- Up the middle – 49.4% (50.12%)
- Opposite Field – 14.9% (15.9%)
Yankees (league average) Right-handed batters
- Pull percentage – 31.2% (24.5%)
- Up the middle – 53.1% (54.6%)
- Opposite Field – 15.7% (20.8%)
I can somewhat understand the mindset of the left-handed batters where Yankee Stadium has a short porch in right field and that will make you want to pull the ball. But what is the deal with right-handed batters when left field in Yankee Stadium is death valley?
I admit that I am old-fashioned. I believe in the old “hit-em-where-they-ain’t” philosophy. I can understand trying to jack the ball when it is middle in. But if the pitch is outside and the situation can benefit from it, hit it where it’s pitched and pick up the run. I admit to getting very jealous of teams that do this regularly. I miss Hideki Matsui who would do it regularly. Of today’s Yankees, only Beltran and A-Rod make an effort to use what the pitcher and the fielders are giving them.
The predictability of the batted ball trajectory has its consequences with today’s shifts. When Yankee RHB hit the ball up the middle, their BABIP is .267, ten points lower than the league average (and the Blue Jays’ average). When LHB hit the ball up the middle for the Yankees, the BABIP is .277 compared to the league average of .296.
It also explains why the Yankees are terrible against ground ball pitchers. Against such pitchers, the Yankees have a .280 total BABIP and a .665 OPS. The league average is a .300 BABIP and a .718 OPS.
My last observation is harder to measure (at least for me). My observation is that the Yankees–particularly Brett Gardner, Mark Teixeira, Stephen Drew and ,Chris Young–like to get themselves 0-1 and many times 0-2 and thus put themselves at the mercy of the pitcher because they refuse to swing at two middle-of-the-plate strikes earlier in the count.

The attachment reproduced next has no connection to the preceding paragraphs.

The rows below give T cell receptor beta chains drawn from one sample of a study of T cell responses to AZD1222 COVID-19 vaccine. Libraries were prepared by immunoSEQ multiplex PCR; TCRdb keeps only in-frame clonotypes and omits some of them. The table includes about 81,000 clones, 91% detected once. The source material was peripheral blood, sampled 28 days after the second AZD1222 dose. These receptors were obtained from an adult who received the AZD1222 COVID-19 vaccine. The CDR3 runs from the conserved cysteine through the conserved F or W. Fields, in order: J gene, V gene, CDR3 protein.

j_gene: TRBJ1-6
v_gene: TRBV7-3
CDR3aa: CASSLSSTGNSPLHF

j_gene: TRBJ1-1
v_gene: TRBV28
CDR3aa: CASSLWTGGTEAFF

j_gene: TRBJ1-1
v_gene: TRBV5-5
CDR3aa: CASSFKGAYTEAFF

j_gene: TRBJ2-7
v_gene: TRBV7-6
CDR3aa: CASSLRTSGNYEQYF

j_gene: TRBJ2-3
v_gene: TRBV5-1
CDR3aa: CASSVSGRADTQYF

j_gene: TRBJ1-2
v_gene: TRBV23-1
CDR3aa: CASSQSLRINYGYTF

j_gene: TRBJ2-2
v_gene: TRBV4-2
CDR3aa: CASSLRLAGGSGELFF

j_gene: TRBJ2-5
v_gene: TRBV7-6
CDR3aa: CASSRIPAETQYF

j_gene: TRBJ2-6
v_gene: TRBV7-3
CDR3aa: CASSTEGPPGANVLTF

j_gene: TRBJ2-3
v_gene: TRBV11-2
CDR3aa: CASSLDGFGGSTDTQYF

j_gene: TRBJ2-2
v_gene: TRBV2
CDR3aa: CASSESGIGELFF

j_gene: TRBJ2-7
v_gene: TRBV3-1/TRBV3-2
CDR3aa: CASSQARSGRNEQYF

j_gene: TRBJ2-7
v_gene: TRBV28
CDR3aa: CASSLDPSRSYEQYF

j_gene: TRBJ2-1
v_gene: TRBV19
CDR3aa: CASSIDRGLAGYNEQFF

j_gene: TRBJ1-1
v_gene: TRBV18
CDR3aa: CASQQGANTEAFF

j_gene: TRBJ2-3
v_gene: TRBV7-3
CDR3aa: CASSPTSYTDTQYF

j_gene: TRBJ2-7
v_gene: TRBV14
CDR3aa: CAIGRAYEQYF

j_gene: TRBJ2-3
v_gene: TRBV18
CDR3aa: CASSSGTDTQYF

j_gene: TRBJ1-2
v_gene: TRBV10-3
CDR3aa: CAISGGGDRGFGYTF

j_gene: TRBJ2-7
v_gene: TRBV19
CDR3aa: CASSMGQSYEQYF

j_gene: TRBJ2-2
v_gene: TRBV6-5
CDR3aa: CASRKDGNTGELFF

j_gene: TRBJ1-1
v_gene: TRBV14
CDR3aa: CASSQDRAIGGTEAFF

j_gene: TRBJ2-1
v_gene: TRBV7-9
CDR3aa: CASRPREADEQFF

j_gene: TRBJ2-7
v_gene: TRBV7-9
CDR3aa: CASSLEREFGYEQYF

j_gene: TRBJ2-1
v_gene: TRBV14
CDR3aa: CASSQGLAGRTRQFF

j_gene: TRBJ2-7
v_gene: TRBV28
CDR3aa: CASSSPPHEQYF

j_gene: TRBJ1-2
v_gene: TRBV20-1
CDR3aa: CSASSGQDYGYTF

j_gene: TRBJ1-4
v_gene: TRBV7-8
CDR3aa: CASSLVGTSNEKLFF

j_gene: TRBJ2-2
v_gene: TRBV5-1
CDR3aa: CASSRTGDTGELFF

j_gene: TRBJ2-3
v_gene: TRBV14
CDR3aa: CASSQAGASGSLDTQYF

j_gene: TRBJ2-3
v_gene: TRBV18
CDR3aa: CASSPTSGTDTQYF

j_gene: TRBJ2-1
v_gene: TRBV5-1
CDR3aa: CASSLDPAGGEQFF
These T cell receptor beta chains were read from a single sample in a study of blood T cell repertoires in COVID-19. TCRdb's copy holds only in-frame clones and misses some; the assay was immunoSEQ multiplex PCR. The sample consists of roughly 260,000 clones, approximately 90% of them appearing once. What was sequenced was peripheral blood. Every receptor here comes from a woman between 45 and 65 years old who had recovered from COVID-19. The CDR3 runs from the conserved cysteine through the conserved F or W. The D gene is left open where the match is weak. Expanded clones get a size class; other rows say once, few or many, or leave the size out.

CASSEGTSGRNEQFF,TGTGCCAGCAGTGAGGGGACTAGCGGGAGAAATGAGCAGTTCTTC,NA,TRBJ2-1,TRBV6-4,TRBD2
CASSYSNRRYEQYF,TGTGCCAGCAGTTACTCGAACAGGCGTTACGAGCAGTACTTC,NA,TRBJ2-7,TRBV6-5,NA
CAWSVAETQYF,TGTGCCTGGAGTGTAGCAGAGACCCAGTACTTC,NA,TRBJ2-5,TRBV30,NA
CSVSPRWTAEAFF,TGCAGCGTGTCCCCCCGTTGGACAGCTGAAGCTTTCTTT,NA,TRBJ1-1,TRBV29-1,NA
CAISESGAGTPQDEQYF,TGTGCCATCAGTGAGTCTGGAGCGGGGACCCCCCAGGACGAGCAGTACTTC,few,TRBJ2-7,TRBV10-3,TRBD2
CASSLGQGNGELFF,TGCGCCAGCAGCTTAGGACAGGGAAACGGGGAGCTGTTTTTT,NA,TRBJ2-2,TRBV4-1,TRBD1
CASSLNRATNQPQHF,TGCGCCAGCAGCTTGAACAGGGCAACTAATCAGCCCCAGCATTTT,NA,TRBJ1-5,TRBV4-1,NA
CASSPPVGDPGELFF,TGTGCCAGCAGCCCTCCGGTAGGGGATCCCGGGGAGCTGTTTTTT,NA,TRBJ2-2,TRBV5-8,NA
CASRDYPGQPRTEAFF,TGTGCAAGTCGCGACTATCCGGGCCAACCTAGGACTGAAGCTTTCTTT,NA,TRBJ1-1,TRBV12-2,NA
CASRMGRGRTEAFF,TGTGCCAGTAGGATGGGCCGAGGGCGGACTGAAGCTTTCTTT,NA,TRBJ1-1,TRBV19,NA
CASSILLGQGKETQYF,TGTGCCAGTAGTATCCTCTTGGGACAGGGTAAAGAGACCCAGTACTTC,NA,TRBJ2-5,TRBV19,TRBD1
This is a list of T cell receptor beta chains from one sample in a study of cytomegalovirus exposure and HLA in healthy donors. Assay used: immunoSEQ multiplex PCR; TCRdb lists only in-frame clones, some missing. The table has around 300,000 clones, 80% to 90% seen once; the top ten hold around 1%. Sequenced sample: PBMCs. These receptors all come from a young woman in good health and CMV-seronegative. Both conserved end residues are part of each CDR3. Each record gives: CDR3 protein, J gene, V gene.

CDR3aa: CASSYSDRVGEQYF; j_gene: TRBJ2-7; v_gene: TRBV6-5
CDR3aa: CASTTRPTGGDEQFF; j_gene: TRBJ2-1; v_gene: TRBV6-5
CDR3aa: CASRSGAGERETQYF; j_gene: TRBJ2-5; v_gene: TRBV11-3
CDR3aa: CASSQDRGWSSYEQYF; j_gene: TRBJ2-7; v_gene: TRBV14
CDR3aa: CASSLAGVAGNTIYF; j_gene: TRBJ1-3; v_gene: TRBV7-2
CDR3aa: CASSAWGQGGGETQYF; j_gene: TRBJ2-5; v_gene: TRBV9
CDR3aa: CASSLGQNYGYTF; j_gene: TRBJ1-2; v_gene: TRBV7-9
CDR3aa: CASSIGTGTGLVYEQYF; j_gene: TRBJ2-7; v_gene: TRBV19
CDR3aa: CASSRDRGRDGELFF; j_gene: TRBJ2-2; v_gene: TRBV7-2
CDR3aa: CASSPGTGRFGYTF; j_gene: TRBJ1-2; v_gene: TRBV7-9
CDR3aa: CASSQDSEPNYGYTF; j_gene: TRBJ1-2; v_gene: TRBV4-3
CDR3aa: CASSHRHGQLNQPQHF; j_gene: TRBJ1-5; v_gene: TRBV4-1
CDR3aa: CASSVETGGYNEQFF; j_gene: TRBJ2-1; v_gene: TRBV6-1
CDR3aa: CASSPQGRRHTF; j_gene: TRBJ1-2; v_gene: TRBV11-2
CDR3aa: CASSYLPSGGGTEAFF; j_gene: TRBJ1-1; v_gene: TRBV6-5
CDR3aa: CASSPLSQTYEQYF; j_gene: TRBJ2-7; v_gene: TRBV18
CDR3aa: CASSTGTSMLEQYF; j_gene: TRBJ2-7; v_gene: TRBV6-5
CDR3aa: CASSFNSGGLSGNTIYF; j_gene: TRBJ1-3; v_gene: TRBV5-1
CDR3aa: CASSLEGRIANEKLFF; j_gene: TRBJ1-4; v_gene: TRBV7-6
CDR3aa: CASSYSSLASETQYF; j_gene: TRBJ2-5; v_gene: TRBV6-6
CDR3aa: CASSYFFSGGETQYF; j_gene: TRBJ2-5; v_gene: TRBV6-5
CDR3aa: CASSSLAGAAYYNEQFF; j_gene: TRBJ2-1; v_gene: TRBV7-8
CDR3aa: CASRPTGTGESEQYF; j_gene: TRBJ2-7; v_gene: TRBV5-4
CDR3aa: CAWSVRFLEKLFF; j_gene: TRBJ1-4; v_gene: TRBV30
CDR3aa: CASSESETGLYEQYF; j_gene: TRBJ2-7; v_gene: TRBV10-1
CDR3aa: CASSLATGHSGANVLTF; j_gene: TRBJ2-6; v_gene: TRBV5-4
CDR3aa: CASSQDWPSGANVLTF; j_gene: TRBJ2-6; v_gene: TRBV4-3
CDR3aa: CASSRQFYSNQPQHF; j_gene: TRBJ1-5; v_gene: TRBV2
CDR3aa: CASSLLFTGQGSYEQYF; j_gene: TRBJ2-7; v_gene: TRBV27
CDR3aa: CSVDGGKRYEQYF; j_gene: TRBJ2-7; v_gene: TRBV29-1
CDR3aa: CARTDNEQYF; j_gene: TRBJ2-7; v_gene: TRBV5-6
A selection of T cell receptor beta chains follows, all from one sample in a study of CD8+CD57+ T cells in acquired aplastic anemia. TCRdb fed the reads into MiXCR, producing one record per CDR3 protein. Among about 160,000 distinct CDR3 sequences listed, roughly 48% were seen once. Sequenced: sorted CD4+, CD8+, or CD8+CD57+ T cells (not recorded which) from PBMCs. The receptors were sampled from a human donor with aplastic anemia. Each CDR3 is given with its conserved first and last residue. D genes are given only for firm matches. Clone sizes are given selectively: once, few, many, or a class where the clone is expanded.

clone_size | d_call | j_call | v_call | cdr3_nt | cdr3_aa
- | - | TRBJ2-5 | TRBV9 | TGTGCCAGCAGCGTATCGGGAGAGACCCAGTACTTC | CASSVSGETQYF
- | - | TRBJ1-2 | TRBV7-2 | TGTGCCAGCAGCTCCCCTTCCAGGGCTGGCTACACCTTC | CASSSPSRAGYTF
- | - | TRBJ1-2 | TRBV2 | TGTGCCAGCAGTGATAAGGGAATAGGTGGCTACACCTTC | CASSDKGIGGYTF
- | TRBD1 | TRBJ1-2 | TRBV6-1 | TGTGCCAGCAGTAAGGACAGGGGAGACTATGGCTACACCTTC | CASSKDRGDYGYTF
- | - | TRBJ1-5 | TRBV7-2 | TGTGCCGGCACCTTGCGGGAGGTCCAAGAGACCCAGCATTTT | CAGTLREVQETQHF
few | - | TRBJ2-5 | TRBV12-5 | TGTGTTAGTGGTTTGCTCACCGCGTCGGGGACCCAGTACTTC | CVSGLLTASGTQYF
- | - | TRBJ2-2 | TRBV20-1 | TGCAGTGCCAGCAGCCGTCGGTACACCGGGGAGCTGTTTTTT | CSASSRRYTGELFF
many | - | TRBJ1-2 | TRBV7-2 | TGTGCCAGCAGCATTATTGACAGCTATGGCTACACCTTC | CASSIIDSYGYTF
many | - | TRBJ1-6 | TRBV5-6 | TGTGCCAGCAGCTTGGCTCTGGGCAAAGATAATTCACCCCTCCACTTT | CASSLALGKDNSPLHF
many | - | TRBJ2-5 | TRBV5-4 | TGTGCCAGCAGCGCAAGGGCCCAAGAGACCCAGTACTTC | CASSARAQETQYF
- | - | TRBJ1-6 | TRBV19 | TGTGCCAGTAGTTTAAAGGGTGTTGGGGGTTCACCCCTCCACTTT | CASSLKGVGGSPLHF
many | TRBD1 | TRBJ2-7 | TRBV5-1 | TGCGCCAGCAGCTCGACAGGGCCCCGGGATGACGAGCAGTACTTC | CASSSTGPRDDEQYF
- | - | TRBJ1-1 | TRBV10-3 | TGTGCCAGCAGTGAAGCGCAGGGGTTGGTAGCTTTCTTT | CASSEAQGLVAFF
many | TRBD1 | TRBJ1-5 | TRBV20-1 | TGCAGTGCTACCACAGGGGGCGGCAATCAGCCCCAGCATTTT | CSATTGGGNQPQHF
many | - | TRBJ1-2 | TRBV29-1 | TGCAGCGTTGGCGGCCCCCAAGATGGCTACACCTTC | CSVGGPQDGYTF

Brett Gardner has put the first pitch in play only 21 times this season with over 500 plate appearances. But when he does (SSS), he has an OPS of 1.145. Stephen Drew has done it only 35 times and has a .286 average when he does. Chris Young has a .178 BABIP after getting into an 0-1 count this season.
The New York Yankees are too predictable, too intractable and that is fine as long as the homers are flying. But when they are not, the offense gets very ugly. I will leave you with one more observation. When the Yankees hit only one homer in the game, they are 23-22, a mediocre team. Combine them and when the team hits one homer or less, the team is 33.46. When the team hits more than one homer in a game, the team is 36-10. Can you tell which one happens more often?
The Yankee offense seriously needs to diversify when old habits are hard to break. That’s not to say it cannot happen with stressing and concentrating on making the offense more dynamic. I doubt that happens and if/when the Yankees make the playoffs, they will have an offense that can be handled by big-time pitchers that can keep the ball in the park..